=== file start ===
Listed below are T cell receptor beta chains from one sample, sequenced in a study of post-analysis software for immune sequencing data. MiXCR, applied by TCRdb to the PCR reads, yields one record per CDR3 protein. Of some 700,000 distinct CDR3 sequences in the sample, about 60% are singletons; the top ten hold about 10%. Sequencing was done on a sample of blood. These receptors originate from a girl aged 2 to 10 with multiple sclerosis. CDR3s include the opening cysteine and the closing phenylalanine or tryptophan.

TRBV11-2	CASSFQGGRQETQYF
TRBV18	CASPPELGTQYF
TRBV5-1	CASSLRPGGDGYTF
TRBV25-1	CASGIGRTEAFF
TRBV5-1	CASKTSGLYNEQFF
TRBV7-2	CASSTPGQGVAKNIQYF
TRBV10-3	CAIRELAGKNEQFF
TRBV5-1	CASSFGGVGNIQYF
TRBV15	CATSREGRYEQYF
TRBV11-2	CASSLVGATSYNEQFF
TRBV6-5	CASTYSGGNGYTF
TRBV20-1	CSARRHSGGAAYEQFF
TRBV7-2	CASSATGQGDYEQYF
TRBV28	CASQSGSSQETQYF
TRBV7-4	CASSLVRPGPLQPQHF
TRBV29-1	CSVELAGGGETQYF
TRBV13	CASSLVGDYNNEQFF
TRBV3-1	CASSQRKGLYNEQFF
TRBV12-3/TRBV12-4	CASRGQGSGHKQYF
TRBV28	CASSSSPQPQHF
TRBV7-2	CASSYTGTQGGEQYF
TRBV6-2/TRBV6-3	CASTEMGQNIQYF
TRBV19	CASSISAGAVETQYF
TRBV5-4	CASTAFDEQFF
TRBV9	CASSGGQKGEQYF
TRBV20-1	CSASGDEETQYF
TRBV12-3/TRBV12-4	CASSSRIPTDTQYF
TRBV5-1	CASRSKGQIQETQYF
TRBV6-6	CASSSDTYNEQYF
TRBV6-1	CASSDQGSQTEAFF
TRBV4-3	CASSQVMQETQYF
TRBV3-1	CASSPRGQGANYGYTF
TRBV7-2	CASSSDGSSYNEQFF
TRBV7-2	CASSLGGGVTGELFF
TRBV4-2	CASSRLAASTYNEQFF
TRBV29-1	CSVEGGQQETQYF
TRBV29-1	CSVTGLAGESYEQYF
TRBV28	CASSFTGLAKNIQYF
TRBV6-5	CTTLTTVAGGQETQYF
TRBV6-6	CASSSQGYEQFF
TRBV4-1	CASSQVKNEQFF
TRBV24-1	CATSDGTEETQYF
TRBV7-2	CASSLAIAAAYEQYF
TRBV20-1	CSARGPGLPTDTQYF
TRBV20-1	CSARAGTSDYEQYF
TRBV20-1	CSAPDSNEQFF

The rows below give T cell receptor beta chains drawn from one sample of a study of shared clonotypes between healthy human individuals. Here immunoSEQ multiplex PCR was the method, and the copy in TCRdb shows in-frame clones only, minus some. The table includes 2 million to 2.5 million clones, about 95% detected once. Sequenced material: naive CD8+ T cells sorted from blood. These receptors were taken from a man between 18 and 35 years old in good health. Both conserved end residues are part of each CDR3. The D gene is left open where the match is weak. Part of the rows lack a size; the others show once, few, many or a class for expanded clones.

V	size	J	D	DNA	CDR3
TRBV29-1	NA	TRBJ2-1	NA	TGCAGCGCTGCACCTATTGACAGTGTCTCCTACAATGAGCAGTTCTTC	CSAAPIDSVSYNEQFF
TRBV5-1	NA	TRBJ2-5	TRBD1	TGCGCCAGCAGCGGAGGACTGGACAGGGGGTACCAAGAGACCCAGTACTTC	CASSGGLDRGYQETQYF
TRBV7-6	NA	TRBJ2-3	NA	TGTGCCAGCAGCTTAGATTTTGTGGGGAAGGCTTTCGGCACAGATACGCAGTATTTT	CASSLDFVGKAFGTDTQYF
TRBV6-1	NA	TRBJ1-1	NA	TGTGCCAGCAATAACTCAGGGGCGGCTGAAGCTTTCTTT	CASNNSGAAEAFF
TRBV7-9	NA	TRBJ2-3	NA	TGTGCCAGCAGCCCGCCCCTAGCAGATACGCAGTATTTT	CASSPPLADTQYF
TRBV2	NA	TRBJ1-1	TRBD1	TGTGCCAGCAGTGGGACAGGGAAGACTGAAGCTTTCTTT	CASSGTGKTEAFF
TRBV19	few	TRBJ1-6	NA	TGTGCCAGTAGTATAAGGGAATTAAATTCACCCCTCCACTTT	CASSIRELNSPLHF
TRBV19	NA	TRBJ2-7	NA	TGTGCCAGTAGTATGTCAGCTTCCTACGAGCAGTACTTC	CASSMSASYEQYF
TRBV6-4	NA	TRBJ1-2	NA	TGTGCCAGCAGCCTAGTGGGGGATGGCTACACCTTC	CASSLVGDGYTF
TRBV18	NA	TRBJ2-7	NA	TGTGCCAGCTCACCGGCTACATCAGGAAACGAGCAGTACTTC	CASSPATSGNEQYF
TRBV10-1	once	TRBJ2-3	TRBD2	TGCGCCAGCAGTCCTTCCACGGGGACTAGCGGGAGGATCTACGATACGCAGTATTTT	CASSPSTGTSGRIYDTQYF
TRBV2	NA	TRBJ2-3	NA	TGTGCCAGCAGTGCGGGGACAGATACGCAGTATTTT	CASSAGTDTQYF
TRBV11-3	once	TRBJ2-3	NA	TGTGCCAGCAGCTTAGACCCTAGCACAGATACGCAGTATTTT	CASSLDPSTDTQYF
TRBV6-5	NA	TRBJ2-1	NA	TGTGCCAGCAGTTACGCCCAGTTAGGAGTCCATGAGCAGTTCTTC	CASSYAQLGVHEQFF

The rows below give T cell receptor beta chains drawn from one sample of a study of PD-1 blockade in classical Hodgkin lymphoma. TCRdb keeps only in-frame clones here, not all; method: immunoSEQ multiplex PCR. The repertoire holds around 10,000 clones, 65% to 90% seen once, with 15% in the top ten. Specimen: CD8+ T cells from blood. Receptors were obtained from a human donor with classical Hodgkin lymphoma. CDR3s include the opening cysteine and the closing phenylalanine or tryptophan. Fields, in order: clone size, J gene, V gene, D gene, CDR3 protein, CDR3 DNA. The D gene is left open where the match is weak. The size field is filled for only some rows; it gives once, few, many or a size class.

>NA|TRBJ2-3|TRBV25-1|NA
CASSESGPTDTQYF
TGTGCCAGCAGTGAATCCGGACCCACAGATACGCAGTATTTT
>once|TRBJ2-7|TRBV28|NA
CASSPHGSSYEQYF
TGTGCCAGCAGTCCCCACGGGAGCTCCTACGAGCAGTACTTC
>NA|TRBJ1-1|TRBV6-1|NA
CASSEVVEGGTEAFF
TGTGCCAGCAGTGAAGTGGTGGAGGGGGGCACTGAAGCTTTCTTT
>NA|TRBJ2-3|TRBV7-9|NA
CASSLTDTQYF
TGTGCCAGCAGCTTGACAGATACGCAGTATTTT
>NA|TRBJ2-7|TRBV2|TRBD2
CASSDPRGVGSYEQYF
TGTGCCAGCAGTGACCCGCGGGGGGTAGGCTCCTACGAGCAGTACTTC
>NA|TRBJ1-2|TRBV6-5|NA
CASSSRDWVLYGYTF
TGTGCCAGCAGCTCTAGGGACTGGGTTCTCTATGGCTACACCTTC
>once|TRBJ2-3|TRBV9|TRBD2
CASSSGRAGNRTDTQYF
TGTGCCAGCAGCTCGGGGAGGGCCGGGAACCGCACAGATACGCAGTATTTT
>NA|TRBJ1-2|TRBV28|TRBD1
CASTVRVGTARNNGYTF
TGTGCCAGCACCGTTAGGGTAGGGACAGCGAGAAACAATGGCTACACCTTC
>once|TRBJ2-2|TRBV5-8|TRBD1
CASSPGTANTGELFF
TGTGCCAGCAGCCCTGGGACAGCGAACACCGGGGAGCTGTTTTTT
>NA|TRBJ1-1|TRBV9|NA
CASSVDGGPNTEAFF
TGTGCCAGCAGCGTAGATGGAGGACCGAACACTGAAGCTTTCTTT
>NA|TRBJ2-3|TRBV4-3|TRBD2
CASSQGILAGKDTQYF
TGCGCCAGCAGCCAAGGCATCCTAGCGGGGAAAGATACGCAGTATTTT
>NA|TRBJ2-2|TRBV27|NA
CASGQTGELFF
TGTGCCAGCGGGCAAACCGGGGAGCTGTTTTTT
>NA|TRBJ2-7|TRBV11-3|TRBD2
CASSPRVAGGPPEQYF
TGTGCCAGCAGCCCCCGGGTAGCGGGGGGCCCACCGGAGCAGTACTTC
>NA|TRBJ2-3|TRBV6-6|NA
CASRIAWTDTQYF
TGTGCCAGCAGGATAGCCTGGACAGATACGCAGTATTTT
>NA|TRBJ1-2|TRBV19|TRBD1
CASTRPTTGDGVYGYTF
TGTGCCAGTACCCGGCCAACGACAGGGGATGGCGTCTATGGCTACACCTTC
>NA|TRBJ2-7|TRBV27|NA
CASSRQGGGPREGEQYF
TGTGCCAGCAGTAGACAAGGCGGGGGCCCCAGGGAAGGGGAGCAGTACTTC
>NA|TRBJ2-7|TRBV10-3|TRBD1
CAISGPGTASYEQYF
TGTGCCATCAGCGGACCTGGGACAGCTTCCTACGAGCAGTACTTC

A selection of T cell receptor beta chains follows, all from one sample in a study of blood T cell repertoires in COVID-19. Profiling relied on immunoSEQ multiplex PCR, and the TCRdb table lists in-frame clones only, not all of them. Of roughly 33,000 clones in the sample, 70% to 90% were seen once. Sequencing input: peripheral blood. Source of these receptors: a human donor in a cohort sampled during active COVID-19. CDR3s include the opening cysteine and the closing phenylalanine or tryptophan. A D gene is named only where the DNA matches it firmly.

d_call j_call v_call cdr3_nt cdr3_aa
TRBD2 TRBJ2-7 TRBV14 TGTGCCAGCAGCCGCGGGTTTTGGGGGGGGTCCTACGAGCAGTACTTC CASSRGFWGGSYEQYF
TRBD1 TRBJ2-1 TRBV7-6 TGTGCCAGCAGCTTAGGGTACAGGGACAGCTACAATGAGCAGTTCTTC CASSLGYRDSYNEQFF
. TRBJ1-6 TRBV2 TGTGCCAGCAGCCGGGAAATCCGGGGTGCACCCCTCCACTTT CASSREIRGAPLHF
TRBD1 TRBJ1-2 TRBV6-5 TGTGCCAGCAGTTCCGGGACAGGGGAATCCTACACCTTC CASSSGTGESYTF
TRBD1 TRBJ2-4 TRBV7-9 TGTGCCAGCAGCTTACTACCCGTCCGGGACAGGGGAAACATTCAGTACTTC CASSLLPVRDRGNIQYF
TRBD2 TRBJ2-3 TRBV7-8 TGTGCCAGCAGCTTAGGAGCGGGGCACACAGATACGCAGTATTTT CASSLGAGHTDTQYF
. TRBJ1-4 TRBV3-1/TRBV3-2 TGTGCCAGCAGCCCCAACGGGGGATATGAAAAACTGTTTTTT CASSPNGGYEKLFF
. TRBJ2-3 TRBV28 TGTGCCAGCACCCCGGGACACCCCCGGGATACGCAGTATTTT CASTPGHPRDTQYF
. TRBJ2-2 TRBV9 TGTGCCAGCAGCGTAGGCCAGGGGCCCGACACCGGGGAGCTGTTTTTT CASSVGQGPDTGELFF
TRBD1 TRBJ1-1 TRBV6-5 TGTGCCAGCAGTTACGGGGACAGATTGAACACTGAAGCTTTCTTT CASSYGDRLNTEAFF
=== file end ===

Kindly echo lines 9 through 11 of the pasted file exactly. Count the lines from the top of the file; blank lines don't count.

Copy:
TRBV5-1	CASSFGGVGNIQYF
TRBV15	CATSREGRYEQYF
TRBV11-2	CASSLVGATSYNEQFF